Did anybody else miss the Allison we met in the premiere? The Allison who seemed on the verge of tears when she confessed that she’d never had a nosebleed, but who promised a near-vampiric excitement were anybody to be be accidentally and even partially exsanguinated during the season? I miss that Allison. Two weeks ago when they had the bathing suit shoot at the beach, Allison was actually sexy and I was like, “I don’t even know you anymore!”

I felt that way I felt watching Allison in the Final Runway. It wasn’t that Allison was suddenly ambling with panache or anything. In fact, sharing the stage with Teyona and a flock of Brazilian models, the wiggle in her walk was notably lacking. But she didn’t make you cringe with embarrassment, which was always part of the fun with Allison. She walked like a model and even showed a sense of humor, playing with tassels and doing a little dance with Ms Jay. In the show’s climactic event, with the models all drenched in grease, or grease-paint or chocolate sauce or crude oil, Allison writhed on the floor like the palest worm in this mineral-rich Brazilian soil.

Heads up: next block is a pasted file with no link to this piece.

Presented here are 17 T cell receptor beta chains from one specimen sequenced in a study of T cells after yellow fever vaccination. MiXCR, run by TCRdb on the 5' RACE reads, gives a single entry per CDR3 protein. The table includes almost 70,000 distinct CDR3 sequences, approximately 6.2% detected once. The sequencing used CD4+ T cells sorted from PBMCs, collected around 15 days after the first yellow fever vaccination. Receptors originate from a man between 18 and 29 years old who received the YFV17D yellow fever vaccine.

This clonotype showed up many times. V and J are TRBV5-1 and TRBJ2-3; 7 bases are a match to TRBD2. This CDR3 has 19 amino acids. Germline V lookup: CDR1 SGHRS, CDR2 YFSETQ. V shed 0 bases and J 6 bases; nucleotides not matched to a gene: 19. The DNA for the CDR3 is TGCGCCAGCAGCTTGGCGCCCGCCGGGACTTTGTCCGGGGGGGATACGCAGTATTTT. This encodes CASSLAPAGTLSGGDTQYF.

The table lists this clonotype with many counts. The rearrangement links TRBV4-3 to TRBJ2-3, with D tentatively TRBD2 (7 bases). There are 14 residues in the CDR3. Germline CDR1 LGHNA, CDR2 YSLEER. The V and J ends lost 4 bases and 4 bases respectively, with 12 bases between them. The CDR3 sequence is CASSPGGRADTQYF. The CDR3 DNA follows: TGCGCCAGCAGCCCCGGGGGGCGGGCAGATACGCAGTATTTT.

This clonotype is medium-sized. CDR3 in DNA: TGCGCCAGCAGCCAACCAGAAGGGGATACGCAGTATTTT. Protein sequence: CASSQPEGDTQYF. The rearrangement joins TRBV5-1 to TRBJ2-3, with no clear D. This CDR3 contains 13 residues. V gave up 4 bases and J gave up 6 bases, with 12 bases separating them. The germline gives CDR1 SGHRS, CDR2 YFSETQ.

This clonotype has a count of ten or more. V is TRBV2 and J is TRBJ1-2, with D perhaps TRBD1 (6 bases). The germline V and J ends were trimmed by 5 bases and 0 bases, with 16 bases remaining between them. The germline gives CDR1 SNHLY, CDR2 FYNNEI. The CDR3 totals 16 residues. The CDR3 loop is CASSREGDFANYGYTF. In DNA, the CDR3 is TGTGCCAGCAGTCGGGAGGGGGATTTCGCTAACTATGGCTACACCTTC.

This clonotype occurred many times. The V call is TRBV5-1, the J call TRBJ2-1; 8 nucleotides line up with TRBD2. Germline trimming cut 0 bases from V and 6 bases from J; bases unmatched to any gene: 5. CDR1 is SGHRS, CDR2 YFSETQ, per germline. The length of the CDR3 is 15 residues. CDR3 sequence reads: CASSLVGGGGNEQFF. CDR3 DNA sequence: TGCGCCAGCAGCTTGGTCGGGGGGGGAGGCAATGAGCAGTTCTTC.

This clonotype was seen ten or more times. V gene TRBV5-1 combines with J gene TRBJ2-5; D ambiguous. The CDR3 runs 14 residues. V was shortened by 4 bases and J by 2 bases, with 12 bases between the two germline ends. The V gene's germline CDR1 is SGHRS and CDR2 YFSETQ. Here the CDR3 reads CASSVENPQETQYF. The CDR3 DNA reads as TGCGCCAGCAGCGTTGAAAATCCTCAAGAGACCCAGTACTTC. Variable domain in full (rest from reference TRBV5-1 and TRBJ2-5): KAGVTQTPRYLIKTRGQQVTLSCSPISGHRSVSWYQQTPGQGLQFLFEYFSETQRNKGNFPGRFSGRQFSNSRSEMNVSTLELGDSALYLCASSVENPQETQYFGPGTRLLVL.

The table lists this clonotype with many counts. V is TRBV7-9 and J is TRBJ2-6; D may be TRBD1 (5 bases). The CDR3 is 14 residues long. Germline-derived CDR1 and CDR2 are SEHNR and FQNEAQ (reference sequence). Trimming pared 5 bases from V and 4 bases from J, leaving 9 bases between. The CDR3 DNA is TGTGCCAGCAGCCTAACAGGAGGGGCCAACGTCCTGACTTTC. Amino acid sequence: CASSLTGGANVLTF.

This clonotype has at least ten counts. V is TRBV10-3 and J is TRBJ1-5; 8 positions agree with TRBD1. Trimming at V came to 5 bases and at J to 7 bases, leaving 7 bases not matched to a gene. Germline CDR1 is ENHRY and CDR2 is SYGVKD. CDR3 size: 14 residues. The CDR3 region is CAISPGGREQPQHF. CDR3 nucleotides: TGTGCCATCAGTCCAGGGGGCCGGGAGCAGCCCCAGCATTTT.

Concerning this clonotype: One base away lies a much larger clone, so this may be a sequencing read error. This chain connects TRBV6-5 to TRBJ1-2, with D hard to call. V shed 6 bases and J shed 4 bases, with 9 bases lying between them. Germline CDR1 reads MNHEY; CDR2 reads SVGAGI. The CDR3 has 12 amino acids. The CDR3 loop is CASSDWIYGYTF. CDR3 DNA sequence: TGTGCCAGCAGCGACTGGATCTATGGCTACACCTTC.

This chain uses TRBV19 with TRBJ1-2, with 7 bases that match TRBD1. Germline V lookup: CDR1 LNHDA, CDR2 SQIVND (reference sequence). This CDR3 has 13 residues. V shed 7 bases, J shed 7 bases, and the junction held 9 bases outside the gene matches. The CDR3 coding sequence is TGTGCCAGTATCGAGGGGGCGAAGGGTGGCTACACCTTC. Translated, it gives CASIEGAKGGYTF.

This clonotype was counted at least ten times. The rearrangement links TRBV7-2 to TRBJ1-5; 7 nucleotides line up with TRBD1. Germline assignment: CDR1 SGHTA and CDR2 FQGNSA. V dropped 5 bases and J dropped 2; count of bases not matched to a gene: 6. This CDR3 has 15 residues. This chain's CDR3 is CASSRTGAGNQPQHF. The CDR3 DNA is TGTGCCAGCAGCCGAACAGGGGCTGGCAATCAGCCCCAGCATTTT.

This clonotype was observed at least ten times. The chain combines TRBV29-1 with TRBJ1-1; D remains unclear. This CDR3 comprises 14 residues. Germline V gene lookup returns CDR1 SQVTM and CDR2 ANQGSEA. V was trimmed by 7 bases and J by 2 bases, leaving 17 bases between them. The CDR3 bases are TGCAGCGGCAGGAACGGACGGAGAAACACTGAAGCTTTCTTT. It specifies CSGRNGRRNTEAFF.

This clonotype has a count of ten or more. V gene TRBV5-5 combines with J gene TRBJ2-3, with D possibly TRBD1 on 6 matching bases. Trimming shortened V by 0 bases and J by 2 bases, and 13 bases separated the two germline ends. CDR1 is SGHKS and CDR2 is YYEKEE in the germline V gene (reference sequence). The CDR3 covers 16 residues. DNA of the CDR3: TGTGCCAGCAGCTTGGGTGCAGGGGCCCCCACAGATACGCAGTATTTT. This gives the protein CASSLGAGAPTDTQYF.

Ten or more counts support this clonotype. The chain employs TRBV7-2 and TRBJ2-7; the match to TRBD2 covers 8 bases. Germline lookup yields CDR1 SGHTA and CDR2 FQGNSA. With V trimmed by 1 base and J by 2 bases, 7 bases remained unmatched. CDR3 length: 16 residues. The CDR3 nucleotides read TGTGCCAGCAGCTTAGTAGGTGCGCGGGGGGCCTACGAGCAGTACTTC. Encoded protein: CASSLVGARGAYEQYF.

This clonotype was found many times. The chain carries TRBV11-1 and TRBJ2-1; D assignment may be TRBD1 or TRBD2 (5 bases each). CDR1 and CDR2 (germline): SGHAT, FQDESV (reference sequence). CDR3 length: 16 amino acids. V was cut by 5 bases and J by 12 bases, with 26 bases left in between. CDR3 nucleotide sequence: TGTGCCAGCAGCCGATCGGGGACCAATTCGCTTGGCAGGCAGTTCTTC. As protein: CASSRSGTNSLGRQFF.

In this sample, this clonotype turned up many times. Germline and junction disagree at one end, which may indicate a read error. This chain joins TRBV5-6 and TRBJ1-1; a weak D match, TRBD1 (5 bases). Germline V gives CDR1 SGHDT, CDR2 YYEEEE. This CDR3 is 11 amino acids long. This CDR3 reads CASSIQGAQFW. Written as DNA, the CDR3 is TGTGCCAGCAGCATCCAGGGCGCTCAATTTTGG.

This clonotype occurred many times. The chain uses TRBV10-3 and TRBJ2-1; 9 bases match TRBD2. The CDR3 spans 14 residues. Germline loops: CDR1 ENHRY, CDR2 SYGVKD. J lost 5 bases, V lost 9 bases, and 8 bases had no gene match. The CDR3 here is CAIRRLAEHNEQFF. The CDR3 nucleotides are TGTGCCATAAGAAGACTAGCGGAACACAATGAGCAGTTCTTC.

So if we were grading on improvement, Allison won by a mile. If we properly handicapped our jockeys at the start of the race, Allison was several furlongs ahead.

Alas, twasn’t the case. The judges used words like “surprised,” “amazed” and “shocked” to describe Allison’s walk, while there were quibbles with Teyona. At the showcase of the season’s photos, neither model had a clear advantage, as both had the chance to see their faces memorialized as digital art several times during the season.

So how was the decision made? Ms Jay said Teyona wanted it more, but that Allison would play better in international markets (especially those in which women who resemble fish are considered sexy). Some people praised Allison’s improvement. Others praised Teyona’s consistency.

But consistency won out. Teyona was happy. Allison didn’t seem to expect to win. And Tyra took full credit for having spotted Teyona like a diamond in the rough.

Who am I kidding, though? I tuned out when Fo was eliminated. Fo was my girl.

Come back next season when “America’s Next Top Model” brings on the dwarves, or at least women under 5’8″. Will the show ever be the same again?

Thoughts on the finale?